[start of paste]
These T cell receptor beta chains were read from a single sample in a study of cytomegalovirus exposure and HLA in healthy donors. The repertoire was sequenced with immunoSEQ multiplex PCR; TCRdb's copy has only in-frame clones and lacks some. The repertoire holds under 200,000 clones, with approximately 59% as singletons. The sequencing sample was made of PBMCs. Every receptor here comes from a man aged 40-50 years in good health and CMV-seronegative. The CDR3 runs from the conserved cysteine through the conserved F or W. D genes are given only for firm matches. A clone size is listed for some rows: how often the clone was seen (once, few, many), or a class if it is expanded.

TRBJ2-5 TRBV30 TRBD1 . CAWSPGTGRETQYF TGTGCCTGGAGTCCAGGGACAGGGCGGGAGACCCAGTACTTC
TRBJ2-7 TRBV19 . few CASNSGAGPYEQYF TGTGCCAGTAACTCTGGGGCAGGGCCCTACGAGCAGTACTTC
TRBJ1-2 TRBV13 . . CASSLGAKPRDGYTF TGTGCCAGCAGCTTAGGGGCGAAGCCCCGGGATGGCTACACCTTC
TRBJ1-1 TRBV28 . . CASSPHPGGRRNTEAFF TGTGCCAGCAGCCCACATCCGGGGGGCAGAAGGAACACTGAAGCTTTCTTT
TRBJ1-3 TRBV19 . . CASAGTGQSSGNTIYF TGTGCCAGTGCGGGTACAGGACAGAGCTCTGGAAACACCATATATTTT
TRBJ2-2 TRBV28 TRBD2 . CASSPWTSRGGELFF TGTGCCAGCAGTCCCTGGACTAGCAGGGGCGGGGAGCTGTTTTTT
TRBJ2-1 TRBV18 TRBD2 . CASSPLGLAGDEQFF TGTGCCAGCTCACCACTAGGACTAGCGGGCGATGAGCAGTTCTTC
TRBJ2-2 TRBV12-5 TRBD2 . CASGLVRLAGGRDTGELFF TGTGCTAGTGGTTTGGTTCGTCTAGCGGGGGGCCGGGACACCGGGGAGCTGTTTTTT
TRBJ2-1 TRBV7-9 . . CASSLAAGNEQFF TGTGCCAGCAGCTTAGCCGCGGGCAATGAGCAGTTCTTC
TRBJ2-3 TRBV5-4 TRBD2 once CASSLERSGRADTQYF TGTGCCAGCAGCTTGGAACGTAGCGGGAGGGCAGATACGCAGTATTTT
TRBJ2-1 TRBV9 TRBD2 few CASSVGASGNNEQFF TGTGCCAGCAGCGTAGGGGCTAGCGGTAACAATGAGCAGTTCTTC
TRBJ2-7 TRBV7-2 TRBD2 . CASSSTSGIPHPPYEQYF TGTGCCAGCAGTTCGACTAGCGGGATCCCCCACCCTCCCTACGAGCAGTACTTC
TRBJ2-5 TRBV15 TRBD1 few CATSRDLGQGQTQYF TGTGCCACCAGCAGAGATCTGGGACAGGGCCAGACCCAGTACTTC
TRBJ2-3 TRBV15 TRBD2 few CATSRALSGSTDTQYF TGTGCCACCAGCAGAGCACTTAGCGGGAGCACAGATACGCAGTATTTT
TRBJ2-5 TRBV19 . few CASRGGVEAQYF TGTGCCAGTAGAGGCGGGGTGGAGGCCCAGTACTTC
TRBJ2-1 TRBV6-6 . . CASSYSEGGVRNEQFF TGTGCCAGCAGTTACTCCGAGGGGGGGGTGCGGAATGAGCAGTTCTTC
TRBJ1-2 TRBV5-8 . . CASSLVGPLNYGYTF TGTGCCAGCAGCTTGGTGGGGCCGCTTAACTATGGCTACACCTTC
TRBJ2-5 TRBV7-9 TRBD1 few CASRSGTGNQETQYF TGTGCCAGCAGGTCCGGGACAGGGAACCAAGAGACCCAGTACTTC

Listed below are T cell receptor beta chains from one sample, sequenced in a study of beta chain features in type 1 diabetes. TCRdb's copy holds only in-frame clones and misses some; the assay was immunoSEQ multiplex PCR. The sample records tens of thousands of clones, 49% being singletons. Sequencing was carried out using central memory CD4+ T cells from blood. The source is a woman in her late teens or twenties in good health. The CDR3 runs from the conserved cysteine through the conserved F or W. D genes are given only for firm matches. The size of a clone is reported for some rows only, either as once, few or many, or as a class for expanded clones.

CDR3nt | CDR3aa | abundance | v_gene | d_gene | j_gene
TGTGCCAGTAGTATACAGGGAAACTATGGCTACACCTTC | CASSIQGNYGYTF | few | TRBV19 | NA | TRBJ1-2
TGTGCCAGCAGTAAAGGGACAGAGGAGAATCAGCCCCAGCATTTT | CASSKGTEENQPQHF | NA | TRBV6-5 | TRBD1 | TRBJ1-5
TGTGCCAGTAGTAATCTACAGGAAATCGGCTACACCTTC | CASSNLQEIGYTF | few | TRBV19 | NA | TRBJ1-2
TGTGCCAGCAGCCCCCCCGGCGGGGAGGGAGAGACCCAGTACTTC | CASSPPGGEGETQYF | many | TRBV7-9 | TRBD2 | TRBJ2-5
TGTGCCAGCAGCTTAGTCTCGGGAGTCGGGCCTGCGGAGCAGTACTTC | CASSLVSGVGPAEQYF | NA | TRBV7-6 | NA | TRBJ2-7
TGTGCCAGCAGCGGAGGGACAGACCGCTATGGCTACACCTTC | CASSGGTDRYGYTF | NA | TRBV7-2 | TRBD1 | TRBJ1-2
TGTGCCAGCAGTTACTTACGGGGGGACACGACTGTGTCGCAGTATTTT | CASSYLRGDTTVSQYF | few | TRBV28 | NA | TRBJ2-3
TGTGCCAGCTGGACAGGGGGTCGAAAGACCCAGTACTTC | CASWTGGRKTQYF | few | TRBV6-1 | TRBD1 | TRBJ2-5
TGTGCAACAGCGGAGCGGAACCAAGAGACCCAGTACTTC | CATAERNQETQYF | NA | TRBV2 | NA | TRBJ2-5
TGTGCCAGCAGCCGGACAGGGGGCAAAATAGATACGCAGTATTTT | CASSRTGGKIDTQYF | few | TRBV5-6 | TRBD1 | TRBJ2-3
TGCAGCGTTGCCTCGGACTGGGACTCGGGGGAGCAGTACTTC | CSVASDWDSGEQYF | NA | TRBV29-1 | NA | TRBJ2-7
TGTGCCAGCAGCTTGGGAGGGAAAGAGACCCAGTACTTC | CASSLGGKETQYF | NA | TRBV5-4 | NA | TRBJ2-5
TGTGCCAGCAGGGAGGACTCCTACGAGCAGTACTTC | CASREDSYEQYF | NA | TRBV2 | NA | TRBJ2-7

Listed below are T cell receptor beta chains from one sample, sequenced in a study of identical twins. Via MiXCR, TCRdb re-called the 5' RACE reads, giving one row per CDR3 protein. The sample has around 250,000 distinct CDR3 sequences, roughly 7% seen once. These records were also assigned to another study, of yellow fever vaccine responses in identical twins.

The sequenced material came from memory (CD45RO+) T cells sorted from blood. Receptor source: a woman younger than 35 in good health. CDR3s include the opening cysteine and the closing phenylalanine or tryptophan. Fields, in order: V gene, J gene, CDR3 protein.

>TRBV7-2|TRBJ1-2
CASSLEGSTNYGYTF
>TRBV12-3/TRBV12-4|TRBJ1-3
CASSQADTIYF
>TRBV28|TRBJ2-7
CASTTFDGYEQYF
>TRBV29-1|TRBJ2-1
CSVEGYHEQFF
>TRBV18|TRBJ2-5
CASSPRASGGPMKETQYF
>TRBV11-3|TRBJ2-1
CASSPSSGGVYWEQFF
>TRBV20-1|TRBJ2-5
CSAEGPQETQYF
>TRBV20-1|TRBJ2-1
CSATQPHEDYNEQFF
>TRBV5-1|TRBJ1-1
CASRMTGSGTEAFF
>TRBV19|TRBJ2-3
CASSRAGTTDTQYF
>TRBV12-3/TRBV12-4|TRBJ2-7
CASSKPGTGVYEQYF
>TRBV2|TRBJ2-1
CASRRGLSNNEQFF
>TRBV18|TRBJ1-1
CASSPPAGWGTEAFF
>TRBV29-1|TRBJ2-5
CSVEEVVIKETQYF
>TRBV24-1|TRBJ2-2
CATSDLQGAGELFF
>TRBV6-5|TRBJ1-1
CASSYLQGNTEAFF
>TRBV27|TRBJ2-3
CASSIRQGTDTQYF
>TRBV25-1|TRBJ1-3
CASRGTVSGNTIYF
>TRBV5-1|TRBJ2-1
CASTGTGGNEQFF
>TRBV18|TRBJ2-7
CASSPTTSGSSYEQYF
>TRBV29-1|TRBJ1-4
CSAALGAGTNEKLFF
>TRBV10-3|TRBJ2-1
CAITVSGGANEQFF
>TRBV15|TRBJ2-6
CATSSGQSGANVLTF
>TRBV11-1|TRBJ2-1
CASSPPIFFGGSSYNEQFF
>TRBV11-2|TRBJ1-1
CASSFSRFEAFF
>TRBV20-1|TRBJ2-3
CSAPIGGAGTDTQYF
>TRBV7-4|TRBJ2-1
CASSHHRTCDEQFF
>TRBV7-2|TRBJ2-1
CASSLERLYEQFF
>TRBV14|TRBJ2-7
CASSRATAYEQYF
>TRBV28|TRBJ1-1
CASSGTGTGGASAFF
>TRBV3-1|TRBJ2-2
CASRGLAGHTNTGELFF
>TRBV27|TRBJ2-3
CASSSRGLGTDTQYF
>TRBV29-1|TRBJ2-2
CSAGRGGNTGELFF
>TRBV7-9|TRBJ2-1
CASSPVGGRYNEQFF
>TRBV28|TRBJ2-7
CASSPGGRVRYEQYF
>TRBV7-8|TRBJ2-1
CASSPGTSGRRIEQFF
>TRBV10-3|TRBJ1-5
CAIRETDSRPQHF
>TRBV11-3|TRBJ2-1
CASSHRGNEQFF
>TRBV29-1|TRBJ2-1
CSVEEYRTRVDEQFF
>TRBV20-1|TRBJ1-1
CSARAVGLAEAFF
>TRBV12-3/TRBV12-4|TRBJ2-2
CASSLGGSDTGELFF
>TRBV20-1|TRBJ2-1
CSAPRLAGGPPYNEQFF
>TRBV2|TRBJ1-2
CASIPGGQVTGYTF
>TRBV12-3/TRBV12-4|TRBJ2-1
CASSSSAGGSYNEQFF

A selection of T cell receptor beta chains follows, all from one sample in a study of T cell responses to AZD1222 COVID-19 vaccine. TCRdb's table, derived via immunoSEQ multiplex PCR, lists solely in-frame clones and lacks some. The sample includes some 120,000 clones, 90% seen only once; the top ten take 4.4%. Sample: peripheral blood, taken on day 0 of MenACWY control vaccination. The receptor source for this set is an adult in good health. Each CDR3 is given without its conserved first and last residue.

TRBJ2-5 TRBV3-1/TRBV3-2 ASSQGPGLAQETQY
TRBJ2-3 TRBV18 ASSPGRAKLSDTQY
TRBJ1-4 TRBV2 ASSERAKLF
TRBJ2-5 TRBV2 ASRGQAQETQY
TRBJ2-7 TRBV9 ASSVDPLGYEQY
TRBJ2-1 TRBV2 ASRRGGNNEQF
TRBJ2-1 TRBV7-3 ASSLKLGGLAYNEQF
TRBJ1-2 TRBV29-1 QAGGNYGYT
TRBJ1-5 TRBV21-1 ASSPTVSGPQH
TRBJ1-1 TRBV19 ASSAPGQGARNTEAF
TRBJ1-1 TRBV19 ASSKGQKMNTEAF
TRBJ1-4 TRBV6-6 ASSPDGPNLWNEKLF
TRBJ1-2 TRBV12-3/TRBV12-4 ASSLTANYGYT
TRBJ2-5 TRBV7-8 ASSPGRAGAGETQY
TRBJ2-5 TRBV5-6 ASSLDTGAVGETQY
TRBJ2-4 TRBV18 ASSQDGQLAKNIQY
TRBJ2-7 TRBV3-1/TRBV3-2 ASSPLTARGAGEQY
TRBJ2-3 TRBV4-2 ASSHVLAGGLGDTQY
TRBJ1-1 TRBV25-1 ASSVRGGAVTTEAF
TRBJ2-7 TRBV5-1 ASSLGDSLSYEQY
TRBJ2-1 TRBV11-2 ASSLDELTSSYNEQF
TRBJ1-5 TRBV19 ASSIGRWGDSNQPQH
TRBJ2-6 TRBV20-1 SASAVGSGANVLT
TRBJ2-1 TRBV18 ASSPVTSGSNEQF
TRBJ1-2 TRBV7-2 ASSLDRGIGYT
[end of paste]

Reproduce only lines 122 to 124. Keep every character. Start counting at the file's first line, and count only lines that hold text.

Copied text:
CASIPGGQVTGYTF
>TRBV12-3/TRBV12-4|TRBJ2-1
CASSSSAGGSYNEQFF